On a recent trip with my daughters pre-school, we all spent a very enjoyable day at Finkley Down Farm in Andover, Hampshire. With the school holidays coming up, if you have little one's, this would be an ideal place to take them. Also because the farm unit is completely flat, it means that wheel chair and buggy access is easy. There are no ramps inside any of the barns or out buildings so you will have full manoeuvrability. Please read on to find out more. ** GETTING THERE ** Finkley Down Farm is situated on the A303, close to Picket Piece. At M3, J7 take the 3rd Exit off the roundabout into M3 direction Winchester, Andover Via [a303]. Leave the M3 at junction M3 J7 and straight ahead into A303 direction Andover. Continue straight until you reach the Walworth roundabout. From here Finkley is signposted (brown and white sign). It's about five minutes from this point. Finkley Down Farm Park Andover, Hampshire, SP11 6NF 01264 324141 www.finkleydownfarm.co.uk *** OPENING TIMES **** From March 12th to October 29th, the farm is open daily from 10 am to 6 pm. ***PARKING ***** Loads of it and ample space to turn, unlike some other attractions where you are sandwiched in. The coach park is separated from the main car park. However in hot sunny days, the gravel road becomes dry and dusty which is a bit of a nightmare for your windows and paint work . The car park is free to all attending the farm and there is no time limit set. However it is not patrolled so make sure your vehicle is locked and valuables hidden or kept with you. The path ways inside the grounds are clean and tidy, no need to bring your boots! ** ENTRANCE FEE ** Individual Rates Adults £5.75 Senior Citizens, Students & Disabled Adults £5.25 Children (aged 2 - 14 years) £4.75 Disabled Children £4.25 SAVER Ticket - 2 Adults & 2 Children £20.00 Season Tickets First Named Adult £35.00 Second Adult £30.00 Children / Senior Citizens £30.00 Family (4 Persons) £110.00 A season ticket gives unlimited entry to the farm during normal opening times from the date of purchase to the end of the season 2006. Group Admission Rates are available for pre-booked parties or 15 or more paying persons. Adults £5.25 Senior Citizens, NUS Students £4.75 Children (aged 2 - 14 years) £4.25 This is the way I used to gain entry. My daughter's pre-school teacher arranged for two coaches to take everyone and the price included entry into the farm. If you are involved in an education setting then this is an ideal place for school parties but would not recommend it for senior school age children. For each group of 5 children, one adult goes free but the booking must be made in one block and not over the course of a few weeks. A school group cannot enter the farm until all adults and children have been given their entry stickers which you must display on your top and the children's clothing too. Different stickers are given for each day of the week so can only be used on that day, you will not be allowed to return the following week. ** ANIMALS *** This is a real touch and feel farm. All animals apart from the pigs and birds can be petted, hugged and fed. There is a varied selection of live stock which include: Lambs, Rabbits, Ponies, Goats, Mice, Rats, Geese, Peacocks, Ducks, Cattle, Llamas, Shire Horses, Shetlands, Donkeys and the odd spider in the toilet. As you enter the grounds, the first animals to greet you are the pygmy goats. With their heads hanging over the fences they eagerly await to be fed by the food you can purchase as you pay your entrance fee. At 40 p a bag or £1 for a small bucket, it does not last long as these goats are ravenous. It appeared that most of the goats were either pregnant or they were extremely over weight. Follow the paddock round to the left where you will meet the horses, one with a foal and more goats of different sizes. The llama's are not so accommodating and refused to walk over to greet us. It was quite a hot day and they were just stretched out in the field without a care in the world. On the right hand side of the farm are the cattle, geese, ducks, more goats and various Barns. You can wander around at will and walk inside the barns freely. Two of my favourites were the calves and a black pygmy goat. The two calves are kept inside the main petting barn and I found it hard to tear myself away. As you stroke them, their huge tongues come out to lick you across your arm and they are so loving. The calf's are incredibly friendly and just adore the company of adults and children. There are signs by each animal giving you information on the breed etc. It upset me to read that these two youngsters were taken from their mother at birth and hand reared on artificial milk. Then when they grow to full size they will be taken to a nearby farm and the whole process repeats itself again. I just hope they don't end up inside an abattoir and destined for a McDonalds cheeseburger. Suddenly I have an over whelming urge to become vegan. The black pygmy goat is called Bilbo Baggins and he knows his name. As soon as you approach and call him, he jumps up in eagerness for some attention. Unlike the other goats, he enjoys being fed but loves his head scratched just as much. Not much bigger than a poodle but equally as adorable. Bilbo likes to nuzzle into your hand as you rub his chin. In the "Feel Barn" at set times; there is an itinary on the black board. When you hear the bell ring then make your way over to the barn that is sign posted. Depending on what is arranged, you can hold rats, help feed the lambs, cuddle a rabbit or even groom a pony. Each time a child completes an activity, such as holding a rat, they receive a sticker. By the end of the day their t - shirt is full. As you enter the barn, apart from having some relief from the hot sun, its quite relaxing inside. The lambs are bleating in the pen, the calves are waiting to be petted and the baby chicks are scurrying about under the hot lamp. There is a huge wasp nest in the corner (not a live one), which is fascinating to look at. I never realised how much work was put into this large dome of what looked like honeycomb. It was intricate and superbly made. Other smaller barns have exhibits inside of by gone farming days. The stables are close by and you are free to walk in and pet the ponies. When I was there, all of them were asleep and could not be bothered to get up from their clean straw bed. What caught my attention upon walking round was just how clean and spotless the animals are kept. Only the pigs had a few piles of last night's dinner on the floor, all the other animals were almost immaculate. All pens are filled with food and water that is in addition to the grains you can purchase at the shop. The animals at Finkley are very well kept and very well fed. Full marks to the staff. ** TOILETS** There is a main block by the entrance and baby changing too. I also noticed one disabled toilet. The loo's are not brilliant and are littered with bugs and spiders. However they are clean. Just don't look up at the ceiling whilst you are doing whatever in the cubicles if you are frightened of anything with more than four legs. There are also no sanitary machines inside the ladies. I made the mistake of going empty handed in this department but the staff in the gift shop were fantastic and gave me something free of charge. Apart from the toilets, there are washbasins all over the farm. Signs by each animal remind you that you must wash your hands, especially if you have fed any of them. All the soap dispensers were full, which is rare thing when going out. *** PICNIC AREAS *** This is by the front entrance and there are a multitude of wooden picnic benches. Be warned the greedy peacocks will come close as soon as you start eating. Do not feed them unless you want the whole family round your ankles. Best not to sit on the grass here, as there are many piles of peacock and duck pooh. Always grab a bench and please remember you are on farm, do not drop your litter, think of the animals that are roaming about. Place your rubbish inside the many litterbins around the farm. ** FOR THE CHILDREN *** As if the animals were not enough, there is a huge sand pit, climbing frames, swings, little tikes cars, mini bikes, trampolines and go carts for the children. I wouldn't recommend them for older kiddies, but for the under 10's its ideal. The three full size trampolines all have safety nets around but you have to supervise your own child. ** ROOSTERS REST TEA ROOM ** Very quaint and just how you imagine a tearoom to be complete with wooden tables and chintzy patterned cloths. Tea is served in real cups not plastic beakers and the hot chocolate is huge, almost a pint pot! A good selection of homemade cakes, ranging from Dorset Apple Cake to a creamed tea. For the healthy customer you can also purchase jacket potatoes, salads, sandwiches and a not so healthy basket of freshly deep fried chips. Prices range from £1 upwards depending on what you have. A cream tea costs £3.25 and was rather delicious. To order just go to the till point and as soon as you have paid, the waitress will bring the food over to your table. ** GIFT SHOP** Next door to the toilet block by the main entrance. A small shop but packed with toys and mementos for the young ones to take home. Prices range from 50 pence up to £20 for a combine harvester set. You can buy disposable cameras and tissues from here but remember girl's to bring your own sanitary protection incase the inevitable happens. The toys are of good quality and not over priced. My little girl chose a replica rubber egg for £1, a wind up pig in an oval case for £1.50 and an ice cream, which the large Billy goat eventually ate when she wasn't looking. ** BIRTHDAYS ** For £8.75 each child, you can arrange to have your son or daughters birthday party here. For every 5 children, one adult gets in free. All you have to provide is your child's cake on the day. Ask at the entrance for more details and a booking form or Please telephone 01264 324141 during our usual opening hours. Although they do not ask for any deposit, please give at least 24 hours notice of any alterations or cancellations. ** TO CONCLUDE ** With Finkley Down, it gives the younger children a valuable insight into the farming culture, they are also learning through play. The farm has a very relaxed atmosphere but in a safe and secure unit. The staff, though quite sparse when I was there, are friendly and helpful. However I wouldn't recommend taking a group of teenagers there, as they would soon tire of the place, but for under 10's its perfect. Finkley needs all the support from visitors as one the staff members told us that it could be closing next year. Unfortunately the lease is up for renewal and it seems the council would rather demolish the farm and build houses on the land. This would be a huge shame and a loss to the community. This place is well worth a visit because such an attraction is a rarity in this modern day. One word of advice though is just making sure you have good weather, this would be no fun in the rain. With hardly any shade here either, take sun hats on the rare occasion we have a hot day and slap on the sun block. Hope you enjoy it.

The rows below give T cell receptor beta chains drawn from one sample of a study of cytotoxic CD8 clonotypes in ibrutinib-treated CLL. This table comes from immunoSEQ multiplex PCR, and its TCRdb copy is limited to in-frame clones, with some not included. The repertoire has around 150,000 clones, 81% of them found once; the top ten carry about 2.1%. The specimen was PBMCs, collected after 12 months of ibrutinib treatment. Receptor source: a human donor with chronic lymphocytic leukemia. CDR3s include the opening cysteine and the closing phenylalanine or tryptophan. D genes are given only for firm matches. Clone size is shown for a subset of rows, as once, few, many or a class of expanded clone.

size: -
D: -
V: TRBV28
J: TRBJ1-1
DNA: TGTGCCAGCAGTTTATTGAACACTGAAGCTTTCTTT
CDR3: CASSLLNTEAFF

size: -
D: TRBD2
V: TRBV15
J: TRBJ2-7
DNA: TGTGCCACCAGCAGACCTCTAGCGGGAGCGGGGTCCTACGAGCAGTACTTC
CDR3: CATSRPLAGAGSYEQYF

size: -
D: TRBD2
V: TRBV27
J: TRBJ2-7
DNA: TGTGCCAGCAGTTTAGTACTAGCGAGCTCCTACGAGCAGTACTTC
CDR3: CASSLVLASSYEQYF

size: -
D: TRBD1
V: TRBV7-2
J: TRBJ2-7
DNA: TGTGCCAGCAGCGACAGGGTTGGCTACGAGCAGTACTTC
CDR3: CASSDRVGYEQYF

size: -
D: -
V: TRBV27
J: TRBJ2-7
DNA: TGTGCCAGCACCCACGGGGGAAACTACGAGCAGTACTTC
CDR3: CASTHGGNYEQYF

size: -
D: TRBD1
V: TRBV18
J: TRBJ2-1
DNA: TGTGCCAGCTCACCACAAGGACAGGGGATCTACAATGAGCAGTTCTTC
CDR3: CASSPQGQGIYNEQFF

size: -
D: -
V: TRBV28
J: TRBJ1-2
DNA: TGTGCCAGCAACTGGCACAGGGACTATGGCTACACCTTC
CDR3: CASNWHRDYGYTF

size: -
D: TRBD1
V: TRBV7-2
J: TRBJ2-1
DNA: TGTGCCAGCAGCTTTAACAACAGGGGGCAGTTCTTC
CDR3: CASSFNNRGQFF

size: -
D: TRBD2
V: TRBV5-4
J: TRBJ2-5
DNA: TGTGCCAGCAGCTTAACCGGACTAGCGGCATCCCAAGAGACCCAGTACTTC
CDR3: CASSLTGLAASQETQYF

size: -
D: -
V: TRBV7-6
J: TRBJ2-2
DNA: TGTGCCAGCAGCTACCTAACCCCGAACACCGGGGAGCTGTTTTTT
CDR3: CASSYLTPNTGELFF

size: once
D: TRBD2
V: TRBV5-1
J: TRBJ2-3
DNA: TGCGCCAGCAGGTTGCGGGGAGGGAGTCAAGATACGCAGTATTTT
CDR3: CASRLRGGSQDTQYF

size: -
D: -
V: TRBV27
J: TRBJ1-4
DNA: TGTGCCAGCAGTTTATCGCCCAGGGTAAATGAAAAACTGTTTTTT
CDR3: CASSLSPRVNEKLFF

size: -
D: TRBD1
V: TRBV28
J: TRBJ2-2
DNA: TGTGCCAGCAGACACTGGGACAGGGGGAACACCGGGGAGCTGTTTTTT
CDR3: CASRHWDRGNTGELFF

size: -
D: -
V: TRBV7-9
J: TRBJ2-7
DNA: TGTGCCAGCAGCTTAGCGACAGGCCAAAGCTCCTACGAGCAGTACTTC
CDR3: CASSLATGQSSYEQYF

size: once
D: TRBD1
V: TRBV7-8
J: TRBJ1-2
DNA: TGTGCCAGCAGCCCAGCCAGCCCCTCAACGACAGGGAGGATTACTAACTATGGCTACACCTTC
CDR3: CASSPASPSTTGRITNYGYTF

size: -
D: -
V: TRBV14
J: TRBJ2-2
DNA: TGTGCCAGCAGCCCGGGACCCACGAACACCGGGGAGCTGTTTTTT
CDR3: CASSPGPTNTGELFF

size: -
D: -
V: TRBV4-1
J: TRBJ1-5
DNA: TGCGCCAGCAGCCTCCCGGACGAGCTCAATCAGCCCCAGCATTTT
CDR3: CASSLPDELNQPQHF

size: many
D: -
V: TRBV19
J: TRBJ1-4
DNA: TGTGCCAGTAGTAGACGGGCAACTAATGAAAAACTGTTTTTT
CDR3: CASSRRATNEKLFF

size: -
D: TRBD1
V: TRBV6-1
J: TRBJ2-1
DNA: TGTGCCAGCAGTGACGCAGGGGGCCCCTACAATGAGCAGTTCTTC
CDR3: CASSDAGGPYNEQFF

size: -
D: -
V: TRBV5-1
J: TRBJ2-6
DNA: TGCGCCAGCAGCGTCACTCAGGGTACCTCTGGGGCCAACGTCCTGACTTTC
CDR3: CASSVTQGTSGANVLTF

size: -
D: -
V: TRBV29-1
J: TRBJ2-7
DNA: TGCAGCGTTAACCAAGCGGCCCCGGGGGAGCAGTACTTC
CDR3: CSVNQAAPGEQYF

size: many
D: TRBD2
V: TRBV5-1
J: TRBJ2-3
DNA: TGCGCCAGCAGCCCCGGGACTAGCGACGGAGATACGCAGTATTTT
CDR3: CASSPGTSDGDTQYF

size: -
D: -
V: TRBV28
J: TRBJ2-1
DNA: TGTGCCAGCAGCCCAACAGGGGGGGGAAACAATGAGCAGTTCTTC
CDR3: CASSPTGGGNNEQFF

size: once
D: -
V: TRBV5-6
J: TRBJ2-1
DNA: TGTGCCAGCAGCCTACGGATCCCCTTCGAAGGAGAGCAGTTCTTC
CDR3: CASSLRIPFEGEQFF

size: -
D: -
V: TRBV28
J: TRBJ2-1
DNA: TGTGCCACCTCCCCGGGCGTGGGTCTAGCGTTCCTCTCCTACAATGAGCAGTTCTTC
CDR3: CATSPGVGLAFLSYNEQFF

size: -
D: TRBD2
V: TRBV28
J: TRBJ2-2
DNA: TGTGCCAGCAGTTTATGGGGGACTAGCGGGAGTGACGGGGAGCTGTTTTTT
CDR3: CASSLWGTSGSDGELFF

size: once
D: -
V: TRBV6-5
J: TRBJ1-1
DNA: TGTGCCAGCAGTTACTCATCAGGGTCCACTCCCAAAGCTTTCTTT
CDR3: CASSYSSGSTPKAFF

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        11.08.2002 01:15